ENGINEERING MATHEMATICS III - 2020/1
Module code: EEE2035
In light of the Covid-19 pandemic, and in a departure from previous academic years and previously published information, the University has had to change the delivery (and in some cases the content) of its programmes, together with certain University services and facilities for the academic year 2020/21.
These changes include the implementation of a hybrid teaching approach during 2020/21. Detailed information on all changes is available at: https://www.surrey.ac.uk/coronavirus/course-changes. This webpage sets out information relating to general University changes, and will also direct you to consider additional specific information relating to your chosen programme.
Prior to registering online, you must read this general information and all relevant additional programme specific information. By completing online registration, you acknowledge that you have read such content, and accept all such changes.
Expected prior learning: Mathematical experience equivalent to Year 1 of EE Programmes.
Module purpose: This module builds on the fundamental tools and concepts introduced in the Mathematics modules in Year 1 and applies them to further engineering examples. A broad range of mathematics topics is covered, and their applications are always borne in mind.
Electrical and Electronic Engineering
DEANE Jonathan (Maths)
Number of Credits: 15
ECTS Credits: 7.5
Framework: FHEQ Level 5
JACs code: G100
Module cap (Maximum number of students): N/A
Prerequisites / Co-requisites
Indicative content includes the following:
[1 - 4] Fourier Series and Fourier Transforms. Comparison of time and frequency domain. Fourier transforms and inverse transforms. Convolution. Application to signal processing. Quick method for calculating Fourier transforms.
[5 - 6] Probability. Meaning of probability. Dependent, independent and mutually exclusive events.
[7 - 10] Statistics. Definition of terms. The probability density function. Normalisation. Normal, Binomial and Poisson probability density functions. Applications to errors, noise, and least squares fitting of straight lines and other curves to data.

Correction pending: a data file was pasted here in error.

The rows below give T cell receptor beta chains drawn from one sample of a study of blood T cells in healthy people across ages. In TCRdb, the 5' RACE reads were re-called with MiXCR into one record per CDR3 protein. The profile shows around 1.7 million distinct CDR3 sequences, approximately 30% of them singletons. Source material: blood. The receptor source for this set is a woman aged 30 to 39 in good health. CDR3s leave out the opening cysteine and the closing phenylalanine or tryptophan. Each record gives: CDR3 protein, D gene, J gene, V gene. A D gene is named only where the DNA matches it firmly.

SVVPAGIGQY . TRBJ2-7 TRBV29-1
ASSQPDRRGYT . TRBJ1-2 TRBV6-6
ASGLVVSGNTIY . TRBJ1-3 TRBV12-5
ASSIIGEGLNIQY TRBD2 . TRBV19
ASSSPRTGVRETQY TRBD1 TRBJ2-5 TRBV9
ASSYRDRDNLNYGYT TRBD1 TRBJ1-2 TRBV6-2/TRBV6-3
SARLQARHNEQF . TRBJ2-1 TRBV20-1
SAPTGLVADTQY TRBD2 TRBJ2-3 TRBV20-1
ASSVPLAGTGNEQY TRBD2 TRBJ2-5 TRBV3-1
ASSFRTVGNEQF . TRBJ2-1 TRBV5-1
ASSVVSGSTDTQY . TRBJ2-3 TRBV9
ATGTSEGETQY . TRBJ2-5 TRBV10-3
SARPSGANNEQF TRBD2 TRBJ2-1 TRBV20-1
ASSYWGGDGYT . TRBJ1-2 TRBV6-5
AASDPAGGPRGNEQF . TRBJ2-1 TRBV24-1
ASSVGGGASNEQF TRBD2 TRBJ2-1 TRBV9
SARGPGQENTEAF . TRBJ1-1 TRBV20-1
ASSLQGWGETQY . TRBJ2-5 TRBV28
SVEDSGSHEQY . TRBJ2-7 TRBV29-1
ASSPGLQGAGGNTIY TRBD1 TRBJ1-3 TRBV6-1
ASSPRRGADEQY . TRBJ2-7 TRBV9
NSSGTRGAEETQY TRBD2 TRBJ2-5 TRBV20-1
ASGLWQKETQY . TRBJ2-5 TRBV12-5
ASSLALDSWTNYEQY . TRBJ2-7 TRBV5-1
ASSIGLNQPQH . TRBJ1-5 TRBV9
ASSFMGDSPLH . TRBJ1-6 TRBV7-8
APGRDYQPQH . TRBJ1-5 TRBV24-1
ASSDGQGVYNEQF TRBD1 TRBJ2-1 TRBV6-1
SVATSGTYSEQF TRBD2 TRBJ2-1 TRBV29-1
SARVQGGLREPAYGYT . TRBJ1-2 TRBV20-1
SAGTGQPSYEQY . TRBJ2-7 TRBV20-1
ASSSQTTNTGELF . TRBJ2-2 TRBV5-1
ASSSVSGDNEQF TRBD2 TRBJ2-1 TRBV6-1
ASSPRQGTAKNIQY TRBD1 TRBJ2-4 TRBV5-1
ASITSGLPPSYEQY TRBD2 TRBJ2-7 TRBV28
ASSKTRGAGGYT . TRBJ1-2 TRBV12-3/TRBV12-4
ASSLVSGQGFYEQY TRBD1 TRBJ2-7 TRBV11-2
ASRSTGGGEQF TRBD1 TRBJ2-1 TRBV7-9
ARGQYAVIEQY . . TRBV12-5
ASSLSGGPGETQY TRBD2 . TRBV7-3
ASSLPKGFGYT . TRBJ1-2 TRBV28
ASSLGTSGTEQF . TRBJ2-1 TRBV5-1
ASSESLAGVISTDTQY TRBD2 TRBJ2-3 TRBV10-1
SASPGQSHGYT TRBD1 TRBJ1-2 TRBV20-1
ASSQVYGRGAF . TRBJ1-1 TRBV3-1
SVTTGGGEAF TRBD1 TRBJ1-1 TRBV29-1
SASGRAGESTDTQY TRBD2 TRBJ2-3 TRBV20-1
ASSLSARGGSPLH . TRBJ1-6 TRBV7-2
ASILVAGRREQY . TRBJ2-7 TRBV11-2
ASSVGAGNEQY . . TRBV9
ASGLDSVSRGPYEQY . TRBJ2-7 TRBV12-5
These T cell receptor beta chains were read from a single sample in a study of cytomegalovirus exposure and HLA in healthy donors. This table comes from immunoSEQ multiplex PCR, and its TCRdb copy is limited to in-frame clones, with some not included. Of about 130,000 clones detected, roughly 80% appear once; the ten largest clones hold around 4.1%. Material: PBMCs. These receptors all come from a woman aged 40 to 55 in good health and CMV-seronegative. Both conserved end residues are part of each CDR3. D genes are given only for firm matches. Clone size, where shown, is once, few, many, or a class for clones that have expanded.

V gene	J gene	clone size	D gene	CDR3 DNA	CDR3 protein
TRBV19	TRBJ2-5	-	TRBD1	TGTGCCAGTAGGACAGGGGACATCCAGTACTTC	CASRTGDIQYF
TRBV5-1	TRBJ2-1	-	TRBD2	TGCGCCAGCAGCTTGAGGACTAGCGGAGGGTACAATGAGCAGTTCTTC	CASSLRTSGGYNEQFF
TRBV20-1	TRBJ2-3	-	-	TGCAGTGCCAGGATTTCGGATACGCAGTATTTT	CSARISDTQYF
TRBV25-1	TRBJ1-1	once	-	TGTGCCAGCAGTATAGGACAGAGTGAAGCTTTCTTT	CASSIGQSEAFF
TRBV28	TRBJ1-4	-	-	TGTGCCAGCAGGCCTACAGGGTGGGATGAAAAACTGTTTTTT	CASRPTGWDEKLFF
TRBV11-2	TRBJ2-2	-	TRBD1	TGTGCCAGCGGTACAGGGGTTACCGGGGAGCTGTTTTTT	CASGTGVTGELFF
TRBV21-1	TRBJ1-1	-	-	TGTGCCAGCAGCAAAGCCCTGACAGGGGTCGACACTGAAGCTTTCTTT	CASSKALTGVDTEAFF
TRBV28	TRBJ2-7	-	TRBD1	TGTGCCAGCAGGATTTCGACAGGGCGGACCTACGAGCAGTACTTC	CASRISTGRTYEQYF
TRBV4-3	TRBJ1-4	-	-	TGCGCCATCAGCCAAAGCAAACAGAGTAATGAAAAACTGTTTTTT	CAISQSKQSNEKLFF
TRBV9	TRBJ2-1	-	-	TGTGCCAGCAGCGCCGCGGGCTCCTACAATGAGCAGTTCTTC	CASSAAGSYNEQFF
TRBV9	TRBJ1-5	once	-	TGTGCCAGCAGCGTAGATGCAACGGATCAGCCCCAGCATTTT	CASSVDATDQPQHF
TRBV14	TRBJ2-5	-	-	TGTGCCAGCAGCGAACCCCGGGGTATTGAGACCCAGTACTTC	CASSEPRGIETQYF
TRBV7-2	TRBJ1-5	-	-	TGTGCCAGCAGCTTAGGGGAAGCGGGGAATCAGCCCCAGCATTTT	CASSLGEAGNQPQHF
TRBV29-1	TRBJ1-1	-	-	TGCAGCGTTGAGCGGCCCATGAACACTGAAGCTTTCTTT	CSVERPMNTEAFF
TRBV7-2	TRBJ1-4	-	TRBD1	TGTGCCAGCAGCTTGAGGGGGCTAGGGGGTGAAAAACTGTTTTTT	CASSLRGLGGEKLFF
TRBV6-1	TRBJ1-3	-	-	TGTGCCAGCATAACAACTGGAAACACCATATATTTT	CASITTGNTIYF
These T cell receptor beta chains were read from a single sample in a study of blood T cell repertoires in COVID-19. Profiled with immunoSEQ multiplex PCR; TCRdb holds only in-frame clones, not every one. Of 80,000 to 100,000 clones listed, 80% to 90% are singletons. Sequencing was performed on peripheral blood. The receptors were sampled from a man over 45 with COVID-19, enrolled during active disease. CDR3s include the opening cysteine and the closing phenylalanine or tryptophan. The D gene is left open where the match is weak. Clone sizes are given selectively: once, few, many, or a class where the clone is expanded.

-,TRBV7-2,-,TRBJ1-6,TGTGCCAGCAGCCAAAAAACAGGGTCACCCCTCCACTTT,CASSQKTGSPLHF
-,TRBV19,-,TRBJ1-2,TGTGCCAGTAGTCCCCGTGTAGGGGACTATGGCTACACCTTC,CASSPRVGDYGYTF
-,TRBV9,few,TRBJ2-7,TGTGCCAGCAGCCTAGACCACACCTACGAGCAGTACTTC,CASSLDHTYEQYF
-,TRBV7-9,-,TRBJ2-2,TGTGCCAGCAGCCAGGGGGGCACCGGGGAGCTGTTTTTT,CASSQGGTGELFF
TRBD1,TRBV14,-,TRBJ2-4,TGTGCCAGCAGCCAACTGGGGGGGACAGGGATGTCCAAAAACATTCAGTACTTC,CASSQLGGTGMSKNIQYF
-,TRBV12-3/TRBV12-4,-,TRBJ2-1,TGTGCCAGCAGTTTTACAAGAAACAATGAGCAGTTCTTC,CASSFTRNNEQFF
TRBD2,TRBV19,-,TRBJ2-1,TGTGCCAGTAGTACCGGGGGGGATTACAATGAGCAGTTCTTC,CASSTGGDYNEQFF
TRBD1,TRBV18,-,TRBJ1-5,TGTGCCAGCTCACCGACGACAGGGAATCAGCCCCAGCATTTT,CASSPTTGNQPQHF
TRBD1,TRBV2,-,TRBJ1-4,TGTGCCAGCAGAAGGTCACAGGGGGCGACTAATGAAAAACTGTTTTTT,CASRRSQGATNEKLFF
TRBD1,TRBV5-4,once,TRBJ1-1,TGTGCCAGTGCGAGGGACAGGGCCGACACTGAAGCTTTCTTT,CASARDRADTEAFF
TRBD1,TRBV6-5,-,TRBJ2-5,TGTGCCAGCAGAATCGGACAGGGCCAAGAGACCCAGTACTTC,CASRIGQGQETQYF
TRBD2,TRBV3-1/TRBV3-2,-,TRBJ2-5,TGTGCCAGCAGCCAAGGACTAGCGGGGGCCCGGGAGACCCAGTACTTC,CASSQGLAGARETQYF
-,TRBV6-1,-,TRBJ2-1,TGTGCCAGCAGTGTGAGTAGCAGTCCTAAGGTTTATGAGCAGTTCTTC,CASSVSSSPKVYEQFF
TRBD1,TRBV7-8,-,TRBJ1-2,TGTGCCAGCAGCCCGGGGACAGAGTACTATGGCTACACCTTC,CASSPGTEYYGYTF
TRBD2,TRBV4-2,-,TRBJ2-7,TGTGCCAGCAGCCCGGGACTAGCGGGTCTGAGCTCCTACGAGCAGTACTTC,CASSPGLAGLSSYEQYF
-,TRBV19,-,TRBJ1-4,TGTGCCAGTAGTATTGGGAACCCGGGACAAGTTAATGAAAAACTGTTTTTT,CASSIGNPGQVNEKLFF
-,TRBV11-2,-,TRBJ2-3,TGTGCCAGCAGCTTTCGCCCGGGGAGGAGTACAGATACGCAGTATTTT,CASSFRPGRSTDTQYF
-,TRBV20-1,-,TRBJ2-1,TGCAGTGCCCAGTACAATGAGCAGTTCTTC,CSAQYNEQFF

[11 - 12] Method of least squares. Applications to treatment of experimental results.
[13 - 16] Matrices. Determinants. Matrix algebra. Transpose and inverse. Solution of linear simultaneous equations. Eigenvalues and eigenvectors. Two-port parameters.
[17 - 18] The wave equation. Derivation and d'Alembert solution.
[19 - 22] Laplace transforms. Complex frequency. Partial fractions and the solution of differential equations by Laplace transform. Mechanical examples as well as electronic ones.
[23 - 27] Z-transforms. Definition, properties, inversion. Applications and worked examples.
[28 - 30] Cross- and Autocorrelation. Definition, examples, applications.
|Assessment type||Unit of assessment||Weighting|
|Examination||2 HOUR CLOSED BOOK EXAMINATION||80|
Not applicable: students failing a unit of assessment resit the assessment in its original format.
The assessment strategy for this module is designed to provide students with the opportunity to demonstrate the learning outcomes. The written examination will assess the knowledge and assimilation of mathematical terminology, notation, concepts and techniques, as well as the ability to work out solutions to previously unseen problems under time-constrained conditions. The assignments give the students a chance to practise the required techniques shortly after they have been taught and in problems of a similar level to those that they will meet in the exam.
Thus, the summative assessment for this module consists of the following.
· 2-hour, closed-book written examination.
· Two take-home problem sheets, submitted as coursework.
Formative assessment and feedback
For the module, students will receive formative assessment/feedback in the following ways.
· During lectures, by question and answer sessions
· During office hour meetings with students
· By means of unassessed tutorial problems in the notes (with answers/model solutions)